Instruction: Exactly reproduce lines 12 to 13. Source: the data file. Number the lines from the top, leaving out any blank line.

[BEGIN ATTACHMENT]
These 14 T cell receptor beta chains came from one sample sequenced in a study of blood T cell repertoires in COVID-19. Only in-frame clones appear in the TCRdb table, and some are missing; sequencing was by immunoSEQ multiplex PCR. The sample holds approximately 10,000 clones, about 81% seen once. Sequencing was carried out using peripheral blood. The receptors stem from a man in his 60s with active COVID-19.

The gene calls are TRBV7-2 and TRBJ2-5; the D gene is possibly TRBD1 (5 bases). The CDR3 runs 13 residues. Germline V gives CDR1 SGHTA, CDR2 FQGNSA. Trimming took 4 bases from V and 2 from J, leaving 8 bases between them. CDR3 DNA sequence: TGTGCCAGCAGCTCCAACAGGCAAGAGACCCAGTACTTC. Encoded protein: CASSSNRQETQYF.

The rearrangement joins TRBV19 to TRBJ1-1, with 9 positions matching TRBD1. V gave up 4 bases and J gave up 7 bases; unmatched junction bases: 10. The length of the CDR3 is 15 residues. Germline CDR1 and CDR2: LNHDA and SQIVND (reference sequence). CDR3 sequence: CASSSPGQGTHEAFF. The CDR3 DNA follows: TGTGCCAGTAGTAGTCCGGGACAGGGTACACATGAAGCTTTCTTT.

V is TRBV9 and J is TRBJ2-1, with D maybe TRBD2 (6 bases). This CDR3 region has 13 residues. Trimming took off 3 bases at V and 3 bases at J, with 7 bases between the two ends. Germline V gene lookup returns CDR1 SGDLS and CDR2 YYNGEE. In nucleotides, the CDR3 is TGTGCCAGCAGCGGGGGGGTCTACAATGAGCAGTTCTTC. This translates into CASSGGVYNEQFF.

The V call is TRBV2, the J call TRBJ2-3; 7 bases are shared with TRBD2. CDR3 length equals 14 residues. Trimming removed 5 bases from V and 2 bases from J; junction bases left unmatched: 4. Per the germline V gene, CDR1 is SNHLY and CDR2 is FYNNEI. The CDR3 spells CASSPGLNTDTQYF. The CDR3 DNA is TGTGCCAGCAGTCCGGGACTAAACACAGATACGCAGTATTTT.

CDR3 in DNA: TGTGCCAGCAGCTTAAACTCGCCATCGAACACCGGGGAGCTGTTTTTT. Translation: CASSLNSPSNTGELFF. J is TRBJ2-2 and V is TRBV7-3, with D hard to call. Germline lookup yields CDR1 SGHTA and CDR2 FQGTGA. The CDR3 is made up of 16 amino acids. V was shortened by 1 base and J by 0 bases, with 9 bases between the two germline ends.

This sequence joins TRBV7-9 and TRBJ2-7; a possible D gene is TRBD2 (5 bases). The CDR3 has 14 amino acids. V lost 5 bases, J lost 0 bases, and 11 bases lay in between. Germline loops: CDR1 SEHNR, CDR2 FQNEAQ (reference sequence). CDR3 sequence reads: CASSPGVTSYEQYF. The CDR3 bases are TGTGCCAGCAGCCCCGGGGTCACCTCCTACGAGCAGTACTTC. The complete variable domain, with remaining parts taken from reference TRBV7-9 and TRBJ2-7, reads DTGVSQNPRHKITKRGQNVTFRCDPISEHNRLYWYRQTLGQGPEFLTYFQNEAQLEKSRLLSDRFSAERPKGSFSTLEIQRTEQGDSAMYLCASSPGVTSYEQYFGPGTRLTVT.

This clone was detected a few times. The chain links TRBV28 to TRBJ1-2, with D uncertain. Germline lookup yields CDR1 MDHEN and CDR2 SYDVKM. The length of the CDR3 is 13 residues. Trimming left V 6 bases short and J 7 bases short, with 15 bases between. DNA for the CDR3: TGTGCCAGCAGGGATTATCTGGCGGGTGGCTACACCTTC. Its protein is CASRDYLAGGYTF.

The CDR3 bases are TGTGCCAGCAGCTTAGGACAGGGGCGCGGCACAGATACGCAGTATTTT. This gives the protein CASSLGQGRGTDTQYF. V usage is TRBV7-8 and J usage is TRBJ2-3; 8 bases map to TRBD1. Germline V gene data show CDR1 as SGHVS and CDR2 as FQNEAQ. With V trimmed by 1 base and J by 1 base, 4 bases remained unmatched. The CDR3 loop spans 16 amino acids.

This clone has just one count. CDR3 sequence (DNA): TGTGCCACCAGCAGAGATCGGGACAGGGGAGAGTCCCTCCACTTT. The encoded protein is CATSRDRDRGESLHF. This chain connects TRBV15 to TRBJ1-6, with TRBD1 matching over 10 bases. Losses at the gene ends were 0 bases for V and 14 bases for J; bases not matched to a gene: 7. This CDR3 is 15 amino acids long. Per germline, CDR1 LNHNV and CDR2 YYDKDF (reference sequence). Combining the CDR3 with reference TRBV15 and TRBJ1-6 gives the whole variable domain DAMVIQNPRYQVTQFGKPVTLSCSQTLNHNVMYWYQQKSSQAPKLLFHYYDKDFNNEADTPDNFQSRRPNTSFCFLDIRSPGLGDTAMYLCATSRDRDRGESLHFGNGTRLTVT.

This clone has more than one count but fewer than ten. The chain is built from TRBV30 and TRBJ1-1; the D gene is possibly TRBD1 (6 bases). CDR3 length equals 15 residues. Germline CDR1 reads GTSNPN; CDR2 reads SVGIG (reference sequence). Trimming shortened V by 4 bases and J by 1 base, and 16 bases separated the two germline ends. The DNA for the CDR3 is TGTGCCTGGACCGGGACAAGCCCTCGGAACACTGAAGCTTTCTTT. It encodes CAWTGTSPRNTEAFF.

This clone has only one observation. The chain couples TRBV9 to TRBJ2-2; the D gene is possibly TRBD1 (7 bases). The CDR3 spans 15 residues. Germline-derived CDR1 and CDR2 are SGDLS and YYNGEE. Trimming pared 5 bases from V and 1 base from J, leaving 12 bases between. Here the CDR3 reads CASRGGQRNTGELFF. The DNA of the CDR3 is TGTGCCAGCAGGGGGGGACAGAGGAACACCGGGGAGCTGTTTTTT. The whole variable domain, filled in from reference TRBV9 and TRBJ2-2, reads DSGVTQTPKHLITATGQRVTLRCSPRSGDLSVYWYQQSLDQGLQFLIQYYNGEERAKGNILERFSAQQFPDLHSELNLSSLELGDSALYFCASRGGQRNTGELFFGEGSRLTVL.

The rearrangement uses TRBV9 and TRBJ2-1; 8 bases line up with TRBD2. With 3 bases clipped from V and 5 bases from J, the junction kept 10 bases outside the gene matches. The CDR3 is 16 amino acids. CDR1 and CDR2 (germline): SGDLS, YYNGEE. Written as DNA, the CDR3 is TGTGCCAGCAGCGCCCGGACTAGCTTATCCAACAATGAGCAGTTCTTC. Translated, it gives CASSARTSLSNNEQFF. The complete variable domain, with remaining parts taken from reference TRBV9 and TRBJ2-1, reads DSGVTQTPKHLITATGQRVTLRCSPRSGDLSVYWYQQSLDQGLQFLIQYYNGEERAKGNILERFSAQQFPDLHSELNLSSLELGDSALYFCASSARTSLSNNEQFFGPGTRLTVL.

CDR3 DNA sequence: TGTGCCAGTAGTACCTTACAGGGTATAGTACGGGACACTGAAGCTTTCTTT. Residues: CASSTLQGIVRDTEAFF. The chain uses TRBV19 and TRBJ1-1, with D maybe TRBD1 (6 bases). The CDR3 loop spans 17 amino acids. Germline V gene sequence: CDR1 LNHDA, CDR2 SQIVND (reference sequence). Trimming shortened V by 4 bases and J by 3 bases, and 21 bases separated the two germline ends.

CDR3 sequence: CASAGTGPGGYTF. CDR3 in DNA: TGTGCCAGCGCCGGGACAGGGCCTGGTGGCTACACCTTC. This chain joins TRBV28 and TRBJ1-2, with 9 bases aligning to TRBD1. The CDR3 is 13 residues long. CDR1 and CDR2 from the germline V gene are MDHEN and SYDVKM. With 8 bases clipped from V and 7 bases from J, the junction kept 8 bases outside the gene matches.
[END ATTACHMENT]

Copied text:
This clone has only one observation. The chain couples TRBV9 to TRBJ2-2; the D gene is possibly TRBD1 (7 bases). The CDR3 spans 15 residues. Germline-derived CDR1 and CDR2 are SGDLS and YYNGEE. Trimming pared 5 bases from V and 1 base from J, leaving 12 bases between. Here the CDR3 reads CASRGGQRNTGELFF. The DNA of the CDR3 is TGTGCCAGCAGGGGGGGACAGAGGAACACCGGGGAGCTGTTTTTT. The whole variable domain, filled in from reference TRBV9 and TRBJ2-2, reads DSGVTQTPKHLITATGQRVTLRCSPRSGDLSVYWYQQSLDQGLQFLIQYYNGEERAKGNILERFSAQQFPDLHSELNLSSLELGDSALYFCASRGGQRNTGELFFGEGSRLTVL.

The rearrangement uses TRBV9 and TRBJ2-1; 8 bases line up with TRBD2. With 3 bases clipped from V and 5 bases from J, the junction kept 10 bases outside the gene matches. The CDR3 is 16 amino acids. CDR1 and CDR2 (germline): SGDLS, YYNGEE. Written as DNA, the CDR3 is TGTGCCAGCAGCGCCCGGACTAGCTTATCCAACAATGAGCAGTTCTTC. Translated, it gives CASSARTSLSNNEQFF. The complete variable domain, with remaining parts taken from reference TRBV9 and TRBJ2-1, reads DSGVTQTPKHLITATGQRVTLRCSPRSGDLSVYWYQQSLDQGLQFLIQYYNGEERAKGNILERFSAQQFPDLHSELNLSSLELGDSALYFCASSARTSLSNNEQFFGPGTRLTVL.